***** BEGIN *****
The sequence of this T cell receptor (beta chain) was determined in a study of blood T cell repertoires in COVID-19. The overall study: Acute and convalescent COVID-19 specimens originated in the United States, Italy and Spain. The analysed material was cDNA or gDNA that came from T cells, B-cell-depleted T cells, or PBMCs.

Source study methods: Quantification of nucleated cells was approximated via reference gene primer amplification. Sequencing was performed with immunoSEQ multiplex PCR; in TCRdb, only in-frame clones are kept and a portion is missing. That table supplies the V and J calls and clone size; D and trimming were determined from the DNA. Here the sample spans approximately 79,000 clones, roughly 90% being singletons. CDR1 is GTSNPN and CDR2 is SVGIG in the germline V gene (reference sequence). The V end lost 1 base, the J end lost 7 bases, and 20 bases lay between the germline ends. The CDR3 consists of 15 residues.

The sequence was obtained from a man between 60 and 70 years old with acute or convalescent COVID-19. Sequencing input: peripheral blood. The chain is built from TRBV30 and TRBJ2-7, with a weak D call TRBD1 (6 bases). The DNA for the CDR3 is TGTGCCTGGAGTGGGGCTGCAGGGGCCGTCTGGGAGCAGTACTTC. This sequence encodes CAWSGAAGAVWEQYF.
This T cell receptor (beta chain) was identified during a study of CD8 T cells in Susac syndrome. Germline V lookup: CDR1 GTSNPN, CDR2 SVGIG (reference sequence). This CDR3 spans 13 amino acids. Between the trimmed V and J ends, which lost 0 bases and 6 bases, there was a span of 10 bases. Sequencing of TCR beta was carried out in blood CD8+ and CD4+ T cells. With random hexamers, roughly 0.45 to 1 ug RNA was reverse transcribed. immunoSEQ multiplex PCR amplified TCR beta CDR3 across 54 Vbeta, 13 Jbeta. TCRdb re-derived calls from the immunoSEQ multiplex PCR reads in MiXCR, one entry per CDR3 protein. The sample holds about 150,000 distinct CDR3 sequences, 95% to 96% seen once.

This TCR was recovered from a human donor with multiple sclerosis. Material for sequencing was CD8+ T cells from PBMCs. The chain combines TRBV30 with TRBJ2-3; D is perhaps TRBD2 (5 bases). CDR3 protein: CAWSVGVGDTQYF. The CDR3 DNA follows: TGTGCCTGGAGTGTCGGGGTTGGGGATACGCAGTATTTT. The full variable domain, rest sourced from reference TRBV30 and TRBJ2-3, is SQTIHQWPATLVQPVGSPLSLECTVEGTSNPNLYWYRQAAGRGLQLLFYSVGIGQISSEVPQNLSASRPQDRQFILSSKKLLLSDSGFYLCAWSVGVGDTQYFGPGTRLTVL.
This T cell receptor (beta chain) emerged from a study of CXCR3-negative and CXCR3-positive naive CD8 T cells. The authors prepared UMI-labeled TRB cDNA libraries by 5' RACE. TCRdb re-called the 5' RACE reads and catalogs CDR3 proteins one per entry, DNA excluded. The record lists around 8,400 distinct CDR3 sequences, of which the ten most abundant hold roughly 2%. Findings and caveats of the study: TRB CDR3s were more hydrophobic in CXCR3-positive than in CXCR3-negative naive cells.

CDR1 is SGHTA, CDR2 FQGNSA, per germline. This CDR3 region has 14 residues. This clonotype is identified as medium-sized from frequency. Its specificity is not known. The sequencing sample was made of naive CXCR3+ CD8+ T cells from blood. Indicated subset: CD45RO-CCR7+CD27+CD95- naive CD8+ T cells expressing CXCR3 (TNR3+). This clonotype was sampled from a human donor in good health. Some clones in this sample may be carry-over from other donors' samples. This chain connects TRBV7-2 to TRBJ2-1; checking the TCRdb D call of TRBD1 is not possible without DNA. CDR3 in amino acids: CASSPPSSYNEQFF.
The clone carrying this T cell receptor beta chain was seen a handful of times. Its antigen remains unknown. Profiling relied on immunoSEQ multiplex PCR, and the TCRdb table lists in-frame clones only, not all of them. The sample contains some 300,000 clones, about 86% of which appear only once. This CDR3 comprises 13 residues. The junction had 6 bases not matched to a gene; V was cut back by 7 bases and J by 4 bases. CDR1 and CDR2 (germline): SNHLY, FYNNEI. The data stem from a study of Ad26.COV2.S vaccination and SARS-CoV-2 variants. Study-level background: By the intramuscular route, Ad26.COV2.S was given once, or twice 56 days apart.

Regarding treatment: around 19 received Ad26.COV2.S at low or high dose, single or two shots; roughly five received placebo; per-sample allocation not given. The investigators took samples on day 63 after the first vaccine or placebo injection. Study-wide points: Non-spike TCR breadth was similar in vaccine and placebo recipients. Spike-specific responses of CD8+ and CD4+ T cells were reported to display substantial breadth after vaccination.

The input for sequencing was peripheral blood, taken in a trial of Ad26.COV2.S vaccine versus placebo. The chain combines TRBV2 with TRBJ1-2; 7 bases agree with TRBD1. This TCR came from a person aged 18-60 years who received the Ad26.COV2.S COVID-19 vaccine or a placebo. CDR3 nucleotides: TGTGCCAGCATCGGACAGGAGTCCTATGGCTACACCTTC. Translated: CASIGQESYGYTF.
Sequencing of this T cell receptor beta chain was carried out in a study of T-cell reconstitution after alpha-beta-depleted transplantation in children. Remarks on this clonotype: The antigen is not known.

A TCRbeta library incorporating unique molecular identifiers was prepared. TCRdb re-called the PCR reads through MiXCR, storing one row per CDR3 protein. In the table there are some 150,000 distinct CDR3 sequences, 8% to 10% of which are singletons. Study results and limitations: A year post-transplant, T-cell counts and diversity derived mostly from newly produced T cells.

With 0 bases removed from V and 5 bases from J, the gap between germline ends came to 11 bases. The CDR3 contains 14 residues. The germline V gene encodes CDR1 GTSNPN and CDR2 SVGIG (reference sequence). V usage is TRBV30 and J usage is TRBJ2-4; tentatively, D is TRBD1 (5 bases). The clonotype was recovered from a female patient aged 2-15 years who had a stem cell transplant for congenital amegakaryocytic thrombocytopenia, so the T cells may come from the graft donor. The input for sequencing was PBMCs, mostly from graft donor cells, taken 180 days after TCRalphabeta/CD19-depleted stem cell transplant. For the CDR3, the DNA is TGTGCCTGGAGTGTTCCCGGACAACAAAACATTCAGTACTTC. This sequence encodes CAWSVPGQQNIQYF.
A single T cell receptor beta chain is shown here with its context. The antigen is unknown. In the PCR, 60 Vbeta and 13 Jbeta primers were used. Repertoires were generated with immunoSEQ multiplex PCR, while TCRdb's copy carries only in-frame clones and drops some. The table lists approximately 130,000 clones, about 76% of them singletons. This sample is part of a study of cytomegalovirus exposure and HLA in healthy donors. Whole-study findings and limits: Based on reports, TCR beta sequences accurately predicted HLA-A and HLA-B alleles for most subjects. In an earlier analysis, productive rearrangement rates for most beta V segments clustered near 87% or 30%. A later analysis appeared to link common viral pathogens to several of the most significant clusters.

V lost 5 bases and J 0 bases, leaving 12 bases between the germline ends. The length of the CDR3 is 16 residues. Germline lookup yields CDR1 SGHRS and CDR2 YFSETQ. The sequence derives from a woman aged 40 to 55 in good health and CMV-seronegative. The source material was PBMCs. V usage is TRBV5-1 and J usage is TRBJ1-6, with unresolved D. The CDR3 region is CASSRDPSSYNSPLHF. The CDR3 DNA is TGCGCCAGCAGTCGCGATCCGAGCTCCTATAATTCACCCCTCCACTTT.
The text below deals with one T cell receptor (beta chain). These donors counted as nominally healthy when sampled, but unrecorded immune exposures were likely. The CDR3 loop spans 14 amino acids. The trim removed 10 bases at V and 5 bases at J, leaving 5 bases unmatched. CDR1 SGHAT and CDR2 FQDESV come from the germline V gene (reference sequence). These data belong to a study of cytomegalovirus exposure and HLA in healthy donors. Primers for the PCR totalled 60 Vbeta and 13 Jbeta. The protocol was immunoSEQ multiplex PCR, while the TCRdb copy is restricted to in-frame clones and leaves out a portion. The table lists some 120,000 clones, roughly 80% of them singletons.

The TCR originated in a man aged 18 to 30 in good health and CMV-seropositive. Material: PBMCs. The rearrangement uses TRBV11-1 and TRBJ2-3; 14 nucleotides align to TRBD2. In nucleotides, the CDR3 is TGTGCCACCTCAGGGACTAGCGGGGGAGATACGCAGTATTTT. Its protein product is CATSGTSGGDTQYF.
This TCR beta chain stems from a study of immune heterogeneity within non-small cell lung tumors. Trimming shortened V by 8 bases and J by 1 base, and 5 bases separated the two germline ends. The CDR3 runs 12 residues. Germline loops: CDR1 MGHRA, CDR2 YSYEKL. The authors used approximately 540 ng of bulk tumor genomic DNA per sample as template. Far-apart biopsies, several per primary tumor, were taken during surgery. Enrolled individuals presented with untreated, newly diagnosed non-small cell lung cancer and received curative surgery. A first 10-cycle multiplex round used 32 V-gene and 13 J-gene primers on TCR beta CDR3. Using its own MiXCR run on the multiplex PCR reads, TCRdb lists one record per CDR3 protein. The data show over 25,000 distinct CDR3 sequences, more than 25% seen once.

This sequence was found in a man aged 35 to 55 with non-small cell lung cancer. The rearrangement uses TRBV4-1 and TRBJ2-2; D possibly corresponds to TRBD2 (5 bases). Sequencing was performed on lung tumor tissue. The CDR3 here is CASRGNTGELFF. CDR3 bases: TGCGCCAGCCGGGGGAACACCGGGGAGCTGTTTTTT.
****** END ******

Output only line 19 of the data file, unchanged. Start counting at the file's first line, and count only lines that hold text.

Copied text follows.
This sequence was found in a man aged 35 to 55 with non-small cell lung cancer. The rearrangement uses TRBV4-1 and TRBJ2-2; D possibly corresponds to TRBD2 (5 bases). Sequencing was performed on lung tumor tissue. The CDR3 here is CASRGNTGELFF. CDR3 bases: TGCGCCAGCCGGGGGAACACCGGGGAGCTGTTTTTT.